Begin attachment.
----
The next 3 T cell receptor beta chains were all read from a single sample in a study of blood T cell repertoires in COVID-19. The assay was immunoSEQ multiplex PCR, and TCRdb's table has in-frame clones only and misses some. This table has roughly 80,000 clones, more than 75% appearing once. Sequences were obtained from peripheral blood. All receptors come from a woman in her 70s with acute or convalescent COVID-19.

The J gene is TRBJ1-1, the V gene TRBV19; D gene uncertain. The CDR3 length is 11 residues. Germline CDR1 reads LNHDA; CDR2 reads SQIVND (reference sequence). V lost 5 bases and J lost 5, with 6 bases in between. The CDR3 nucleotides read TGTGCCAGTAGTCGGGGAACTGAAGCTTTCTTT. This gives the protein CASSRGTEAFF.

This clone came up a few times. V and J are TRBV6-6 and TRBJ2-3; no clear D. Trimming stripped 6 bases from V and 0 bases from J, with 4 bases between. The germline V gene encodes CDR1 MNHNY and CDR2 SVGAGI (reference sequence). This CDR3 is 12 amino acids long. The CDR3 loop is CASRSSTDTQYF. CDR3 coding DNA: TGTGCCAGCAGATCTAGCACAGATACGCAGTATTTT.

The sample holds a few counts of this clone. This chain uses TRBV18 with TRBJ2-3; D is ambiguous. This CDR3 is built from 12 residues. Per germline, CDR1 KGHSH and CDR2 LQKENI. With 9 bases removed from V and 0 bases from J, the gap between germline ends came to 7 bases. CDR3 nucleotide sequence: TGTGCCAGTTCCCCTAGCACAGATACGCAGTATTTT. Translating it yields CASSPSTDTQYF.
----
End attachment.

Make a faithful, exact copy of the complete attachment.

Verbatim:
The next 3 T cell receptor beta chains were all read from a single sample in a study of blood T cell repertoires in COVID-19. The assay was immunoSEQ multiplex PCR, and TCRdb's table has in-frame clones only and misses some. This table has roughly 80,000 clones, more than 75% appearing once. Sequences were obtained from peripheral blood. All receptors come from a woman in her 70s with acute or convalescent COVID-19.

The J gene is TRBJ1-1, the V gene TRBV19; D gene uncertain. The CDR3 length is 11 residues. Germline CDR1 reads LNHDA; CDR2 reads SQIVND (reference sequence). V lost 5 bases and J lost 5, with 6 bases in between. The CDR3 nucleotides read TGTGCCAGTAGTCGGGGAACTGAAGCTTTCTTT. This gives the protein CASSRGTEAFF.

This clone came up a few times. V and J are TRBV6-6 and TRBJ2-3; no clear D. Trimming stripped 6 bases from V and 0 bases from J, with 4 bases between. The germline V gene encodes CDR1 MNHNY and CDR2 SVGAGI (reference sequence). This CDR3 is 12 amino acids long. The CDR3 loop is CASRSSTDTQYF. CDR3 coding DNA: TGTGCCAGCAGATCTAGCACAGATACGCAGTATTTT.

The sample holds a few counts of this clone. This chain uses TRBV18 with TRBJ2-3; D is ambiguous. This CDR3 is built from 12 residues. Per germline, CDR1 KGHSH and CDR2 LQKENI. With 9 bases removed from V and 0 bases from J, the gap between germline ends came to 7 bases. CDR3 nucleotide sequence: TGTGCCAGTTCCCCTAGCACAGATACGCAGTATTTT. Translating it yields CASSPSTDTQYF.